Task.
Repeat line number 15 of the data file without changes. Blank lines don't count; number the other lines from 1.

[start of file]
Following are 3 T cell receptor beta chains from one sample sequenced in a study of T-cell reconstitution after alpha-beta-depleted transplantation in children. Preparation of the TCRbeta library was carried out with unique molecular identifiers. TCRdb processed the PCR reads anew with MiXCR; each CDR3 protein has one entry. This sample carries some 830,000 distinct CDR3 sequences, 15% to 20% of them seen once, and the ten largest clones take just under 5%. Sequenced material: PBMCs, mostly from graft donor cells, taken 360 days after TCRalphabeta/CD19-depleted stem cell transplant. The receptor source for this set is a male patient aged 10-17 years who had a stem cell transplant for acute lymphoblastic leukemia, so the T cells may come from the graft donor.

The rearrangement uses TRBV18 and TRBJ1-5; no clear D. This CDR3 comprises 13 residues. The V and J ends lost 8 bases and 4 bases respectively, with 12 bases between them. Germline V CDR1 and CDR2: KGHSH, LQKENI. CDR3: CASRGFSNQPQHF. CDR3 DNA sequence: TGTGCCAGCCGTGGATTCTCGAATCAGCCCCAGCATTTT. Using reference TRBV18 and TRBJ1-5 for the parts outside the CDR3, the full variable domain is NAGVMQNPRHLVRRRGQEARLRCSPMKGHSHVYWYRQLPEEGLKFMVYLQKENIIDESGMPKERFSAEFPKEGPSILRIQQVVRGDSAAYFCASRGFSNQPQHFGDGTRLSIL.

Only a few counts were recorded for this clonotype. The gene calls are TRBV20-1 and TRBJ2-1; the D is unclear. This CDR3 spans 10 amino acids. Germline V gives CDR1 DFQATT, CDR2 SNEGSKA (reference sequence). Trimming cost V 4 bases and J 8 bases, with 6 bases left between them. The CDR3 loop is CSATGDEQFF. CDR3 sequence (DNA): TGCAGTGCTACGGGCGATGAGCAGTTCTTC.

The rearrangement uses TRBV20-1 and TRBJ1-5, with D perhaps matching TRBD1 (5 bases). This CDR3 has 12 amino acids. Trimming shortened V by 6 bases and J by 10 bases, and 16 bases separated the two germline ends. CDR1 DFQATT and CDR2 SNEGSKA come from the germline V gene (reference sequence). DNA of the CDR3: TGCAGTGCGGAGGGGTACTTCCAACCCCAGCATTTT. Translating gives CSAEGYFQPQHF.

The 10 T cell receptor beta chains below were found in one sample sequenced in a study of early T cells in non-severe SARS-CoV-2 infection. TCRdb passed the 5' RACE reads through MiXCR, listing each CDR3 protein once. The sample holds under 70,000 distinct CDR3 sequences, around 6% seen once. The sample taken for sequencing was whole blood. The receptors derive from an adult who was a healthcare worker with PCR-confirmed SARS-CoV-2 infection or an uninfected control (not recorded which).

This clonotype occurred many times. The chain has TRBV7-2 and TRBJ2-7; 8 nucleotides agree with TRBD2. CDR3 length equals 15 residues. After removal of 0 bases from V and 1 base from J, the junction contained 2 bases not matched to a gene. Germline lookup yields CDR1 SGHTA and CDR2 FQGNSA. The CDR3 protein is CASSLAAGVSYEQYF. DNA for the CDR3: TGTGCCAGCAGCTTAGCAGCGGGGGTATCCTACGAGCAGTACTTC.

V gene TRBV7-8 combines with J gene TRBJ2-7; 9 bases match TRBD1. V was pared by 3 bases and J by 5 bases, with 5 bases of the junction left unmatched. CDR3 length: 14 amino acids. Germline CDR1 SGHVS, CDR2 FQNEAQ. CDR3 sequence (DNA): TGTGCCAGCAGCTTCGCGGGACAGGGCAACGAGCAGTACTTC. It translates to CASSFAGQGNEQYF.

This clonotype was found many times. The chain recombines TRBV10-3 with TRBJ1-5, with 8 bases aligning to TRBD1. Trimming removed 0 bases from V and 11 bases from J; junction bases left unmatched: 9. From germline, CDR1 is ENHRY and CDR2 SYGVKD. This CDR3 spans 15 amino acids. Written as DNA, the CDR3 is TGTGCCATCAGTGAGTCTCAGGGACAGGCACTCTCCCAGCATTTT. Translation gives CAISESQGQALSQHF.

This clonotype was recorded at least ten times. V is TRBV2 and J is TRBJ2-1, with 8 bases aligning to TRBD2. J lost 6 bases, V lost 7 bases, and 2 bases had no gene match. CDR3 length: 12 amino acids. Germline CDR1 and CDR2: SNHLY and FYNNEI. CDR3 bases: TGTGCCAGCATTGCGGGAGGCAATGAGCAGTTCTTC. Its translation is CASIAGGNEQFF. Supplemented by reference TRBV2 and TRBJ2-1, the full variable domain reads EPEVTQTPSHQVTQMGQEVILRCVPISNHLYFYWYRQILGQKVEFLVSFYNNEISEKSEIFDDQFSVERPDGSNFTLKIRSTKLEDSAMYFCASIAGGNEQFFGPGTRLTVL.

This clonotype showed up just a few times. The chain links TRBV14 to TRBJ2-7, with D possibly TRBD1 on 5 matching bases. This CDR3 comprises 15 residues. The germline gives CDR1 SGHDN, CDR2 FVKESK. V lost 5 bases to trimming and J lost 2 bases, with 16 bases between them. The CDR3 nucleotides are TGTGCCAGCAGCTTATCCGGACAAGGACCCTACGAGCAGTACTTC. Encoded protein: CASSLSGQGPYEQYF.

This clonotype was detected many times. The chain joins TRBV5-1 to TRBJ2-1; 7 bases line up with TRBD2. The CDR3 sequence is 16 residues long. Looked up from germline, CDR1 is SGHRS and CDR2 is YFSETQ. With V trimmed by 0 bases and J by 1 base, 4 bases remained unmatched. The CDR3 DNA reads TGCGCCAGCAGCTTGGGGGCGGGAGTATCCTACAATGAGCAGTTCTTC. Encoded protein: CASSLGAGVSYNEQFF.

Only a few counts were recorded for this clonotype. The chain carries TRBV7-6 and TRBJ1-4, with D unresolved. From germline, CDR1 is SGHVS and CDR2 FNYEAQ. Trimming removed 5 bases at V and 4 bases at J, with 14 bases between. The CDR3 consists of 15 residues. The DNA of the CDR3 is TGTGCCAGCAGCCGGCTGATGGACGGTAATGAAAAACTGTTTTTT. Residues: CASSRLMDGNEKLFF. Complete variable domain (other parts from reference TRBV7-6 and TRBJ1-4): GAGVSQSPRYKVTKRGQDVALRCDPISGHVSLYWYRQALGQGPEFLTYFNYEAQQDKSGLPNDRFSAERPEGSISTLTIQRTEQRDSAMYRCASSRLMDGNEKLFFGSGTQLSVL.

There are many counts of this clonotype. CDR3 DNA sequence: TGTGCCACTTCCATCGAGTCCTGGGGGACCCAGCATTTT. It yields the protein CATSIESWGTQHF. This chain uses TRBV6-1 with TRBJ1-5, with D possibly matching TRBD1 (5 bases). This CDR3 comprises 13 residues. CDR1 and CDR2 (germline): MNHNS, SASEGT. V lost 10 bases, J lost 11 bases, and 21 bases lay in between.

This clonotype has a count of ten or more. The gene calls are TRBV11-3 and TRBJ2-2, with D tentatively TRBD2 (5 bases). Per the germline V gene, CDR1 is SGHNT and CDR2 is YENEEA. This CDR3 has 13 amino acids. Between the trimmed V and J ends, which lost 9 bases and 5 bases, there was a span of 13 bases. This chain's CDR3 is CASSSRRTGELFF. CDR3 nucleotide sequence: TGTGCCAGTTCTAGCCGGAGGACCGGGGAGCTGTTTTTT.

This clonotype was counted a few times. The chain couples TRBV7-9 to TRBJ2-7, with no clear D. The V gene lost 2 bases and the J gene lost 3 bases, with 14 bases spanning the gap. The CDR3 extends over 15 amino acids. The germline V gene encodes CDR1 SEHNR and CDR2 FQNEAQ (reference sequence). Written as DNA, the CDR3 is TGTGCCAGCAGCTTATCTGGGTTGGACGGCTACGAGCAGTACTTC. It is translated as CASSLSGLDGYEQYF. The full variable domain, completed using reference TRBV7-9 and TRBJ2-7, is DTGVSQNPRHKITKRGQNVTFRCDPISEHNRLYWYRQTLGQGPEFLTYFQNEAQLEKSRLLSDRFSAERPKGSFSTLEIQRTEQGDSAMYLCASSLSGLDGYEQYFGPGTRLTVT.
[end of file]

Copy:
This clonotype was counted a few times. The chain couples TRBV7-9 to TRBJ2-7, with no clear D. The V gene lost 2 bases and the J gene lost 3 bases, with 14 bases spanning the gap. The CDR3 extends over 15 amino acids. The germline V gene encodes CDR1 SEHNR and CDR2 FQNEAQ (reference sequence). Written as DNA, the CDR3 is TGTGCCAGCAGCTTATCTGGGTTGGACGGCTACGAGCAGTACTTC. It is translated as CASSLSGLDGYEQYF. The full variable domain, completed using reference TRBV7-9 and TRBJ2-7, is DTGVSQNPRHKITKRGQNVTFRCDPISEHNRLYWYRQTLGQGPEFLTYFQNEAQLEKSRLLSDRFSAERPKGSFSTLEIQRTEQGDSAMYLCASSLSGLDGYEQYFGPGTRLTVT.